First billed as Herman Brix (his real name), Bruce Bennett carved out a considerable career DESPITE his considerable pre-screen athletic backround.

The Tacoma, Washington native, who worked in his father’s lumber camp as a youth, excelled in football and track at the Univ. of Washington, and played tackle for the Huskies in the 1926 Rose Bowl game. Two years later he won a silver medal in the Olympic shot put competition.

No wonder he found himself targeted as a Tarzan in the early Thirties when his movie career began in earnest. A injured shoulder lost him the lead in 1932’s Tarzan The Ape Man although Bennett — the billed then as Herman Brix; the name change came at the end of the Thirties  — did make it as the eponymous lead in 1935’s The New Adventures of Tarzan serial

The guy worked a lot, more than 150 movie and tv credits over a nearly 50 year span, but had to overcome his typecasting as a rugged action sort, suitable for mostly supporting parts. To his considerable credit, Bennett paused his movie making in the early Forties, took acting lessons and rethought the direction of his career.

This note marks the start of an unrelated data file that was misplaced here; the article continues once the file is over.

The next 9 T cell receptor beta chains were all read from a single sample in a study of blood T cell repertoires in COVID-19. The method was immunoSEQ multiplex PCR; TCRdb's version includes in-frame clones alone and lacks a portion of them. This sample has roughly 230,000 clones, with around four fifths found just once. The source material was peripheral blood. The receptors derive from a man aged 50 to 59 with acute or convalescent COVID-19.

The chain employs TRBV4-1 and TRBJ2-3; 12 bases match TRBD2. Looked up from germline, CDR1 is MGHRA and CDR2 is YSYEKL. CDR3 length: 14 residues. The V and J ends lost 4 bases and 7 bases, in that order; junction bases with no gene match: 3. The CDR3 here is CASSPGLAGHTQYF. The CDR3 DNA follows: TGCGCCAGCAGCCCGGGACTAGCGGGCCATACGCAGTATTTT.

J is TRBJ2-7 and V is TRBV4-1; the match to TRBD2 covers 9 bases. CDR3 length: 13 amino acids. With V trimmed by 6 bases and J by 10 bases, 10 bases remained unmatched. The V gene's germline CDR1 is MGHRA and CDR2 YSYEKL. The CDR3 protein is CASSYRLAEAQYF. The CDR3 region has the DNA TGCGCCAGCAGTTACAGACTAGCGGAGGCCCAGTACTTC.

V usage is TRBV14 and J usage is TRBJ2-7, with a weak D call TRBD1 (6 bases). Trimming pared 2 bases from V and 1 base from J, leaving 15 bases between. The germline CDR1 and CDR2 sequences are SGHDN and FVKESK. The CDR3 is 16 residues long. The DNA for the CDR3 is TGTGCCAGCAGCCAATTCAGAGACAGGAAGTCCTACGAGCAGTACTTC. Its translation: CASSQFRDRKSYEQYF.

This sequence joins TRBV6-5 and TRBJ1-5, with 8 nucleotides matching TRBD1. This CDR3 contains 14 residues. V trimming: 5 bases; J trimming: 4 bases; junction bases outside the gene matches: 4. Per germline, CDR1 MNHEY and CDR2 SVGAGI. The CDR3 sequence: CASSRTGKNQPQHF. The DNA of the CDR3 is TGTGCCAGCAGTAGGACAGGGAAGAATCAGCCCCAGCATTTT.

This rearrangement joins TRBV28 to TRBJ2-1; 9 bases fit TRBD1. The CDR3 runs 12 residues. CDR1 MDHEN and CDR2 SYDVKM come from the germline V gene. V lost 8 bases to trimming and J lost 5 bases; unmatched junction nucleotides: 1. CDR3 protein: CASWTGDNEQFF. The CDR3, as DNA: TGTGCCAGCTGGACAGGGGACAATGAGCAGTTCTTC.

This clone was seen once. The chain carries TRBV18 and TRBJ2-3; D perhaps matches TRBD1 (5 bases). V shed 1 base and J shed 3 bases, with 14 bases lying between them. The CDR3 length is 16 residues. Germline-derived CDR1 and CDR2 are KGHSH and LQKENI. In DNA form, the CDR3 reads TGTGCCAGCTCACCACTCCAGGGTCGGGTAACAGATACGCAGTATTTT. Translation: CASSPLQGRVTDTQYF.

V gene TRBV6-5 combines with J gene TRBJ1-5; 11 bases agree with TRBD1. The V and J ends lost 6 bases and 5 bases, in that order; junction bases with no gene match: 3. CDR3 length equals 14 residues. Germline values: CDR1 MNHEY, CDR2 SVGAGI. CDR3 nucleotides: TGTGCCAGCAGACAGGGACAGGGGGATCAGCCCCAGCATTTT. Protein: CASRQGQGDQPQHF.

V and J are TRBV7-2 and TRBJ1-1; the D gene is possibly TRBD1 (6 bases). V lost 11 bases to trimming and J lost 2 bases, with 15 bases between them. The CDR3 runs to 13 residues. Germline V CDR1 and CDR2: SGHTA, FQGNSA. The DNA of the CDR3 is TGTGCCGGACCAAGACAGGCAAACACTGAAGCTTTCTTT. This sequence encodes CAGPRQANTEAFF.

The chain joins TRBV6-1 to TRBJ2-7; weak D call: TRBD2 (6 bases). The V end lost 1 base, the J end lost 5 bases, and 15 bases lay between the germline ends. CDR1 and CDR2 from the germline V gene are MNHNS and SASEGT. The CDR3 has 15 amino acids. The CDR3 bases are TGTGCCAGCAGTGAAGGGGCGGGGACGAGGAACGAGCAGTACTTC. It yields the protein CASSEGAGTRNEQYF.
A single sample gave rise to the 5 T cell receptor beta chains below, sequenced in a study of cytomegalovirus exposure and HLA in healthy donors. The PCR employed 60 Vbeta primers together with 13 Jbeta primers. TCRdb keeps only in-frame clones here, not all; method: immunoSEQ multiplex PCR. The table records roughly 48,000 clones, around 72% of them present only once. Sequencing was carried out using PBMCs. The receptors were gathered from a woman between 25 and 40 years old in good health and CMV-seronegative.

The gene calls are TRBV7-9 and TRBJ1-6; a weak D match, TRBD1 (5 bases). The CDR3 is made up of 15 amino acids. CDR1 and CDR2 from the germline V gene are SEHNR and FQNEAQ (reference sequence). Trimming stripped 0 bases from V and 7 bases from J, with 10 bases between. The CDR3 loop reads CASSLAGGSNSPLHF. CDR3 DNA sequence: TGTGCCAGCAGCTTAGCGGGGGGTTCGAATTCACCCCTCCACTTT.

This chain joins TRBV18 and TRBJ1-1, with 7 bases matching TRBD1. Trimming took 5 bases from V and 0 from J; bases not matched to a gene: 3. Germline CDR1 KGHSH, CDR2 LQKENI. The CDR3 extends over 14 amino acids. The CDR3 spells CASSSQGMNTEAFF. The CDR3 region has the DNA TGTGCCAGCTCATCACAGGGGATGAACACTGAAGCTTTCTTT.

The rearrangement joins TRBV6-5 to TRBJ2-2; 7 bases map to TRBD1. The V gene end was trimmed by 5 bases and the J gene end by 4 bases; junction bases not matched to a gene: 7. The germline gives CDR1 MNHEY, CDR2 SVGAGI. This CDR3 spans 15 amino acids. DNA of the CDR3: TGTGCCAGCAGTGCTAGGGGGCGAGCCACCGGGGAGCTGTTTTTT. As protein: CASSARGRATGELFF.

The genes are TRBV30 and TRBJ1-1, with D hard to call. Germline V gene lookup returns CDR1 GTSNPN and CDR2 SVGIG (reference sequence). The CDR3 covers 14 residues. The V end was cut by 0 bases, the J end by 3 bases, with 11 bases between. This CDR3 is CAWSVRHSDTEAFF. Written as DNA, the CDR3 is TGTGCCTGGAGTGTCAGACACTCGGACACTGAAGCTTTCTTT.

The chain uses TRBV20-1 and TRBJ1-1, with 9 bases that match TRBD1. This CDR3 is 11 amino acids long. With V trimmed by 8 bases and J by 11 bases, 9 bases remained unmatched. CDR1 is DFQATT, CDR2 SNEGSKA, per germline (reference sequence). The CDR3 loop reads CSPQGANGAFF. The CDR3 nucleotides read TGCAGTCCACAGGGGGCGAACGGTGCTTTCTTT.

It worked because the pictures Bennett is best known for — and justifiably so — were made in the Forties.

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Here he is with Joan Crawford in 1945’s Mildred Pierce, as the upright and emotionally contained ex-husband who turns out to be Crawford’s best friend.

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Then there is interloper Cody in John Huston’s 1948 classic, The Treasure of the Sierra Madre.  It was one of several films the actor made with Humphrey Bogart including 1947’s Dark Passage and 1943’s Sahara. Bennett later said that he had wished his role in Treasure was bigger.  So do we but his performance in the picture remains brief but unforgettable.

Bennett believed that living a long, active life was the best revenge. He died in 2007 at the age of 100.

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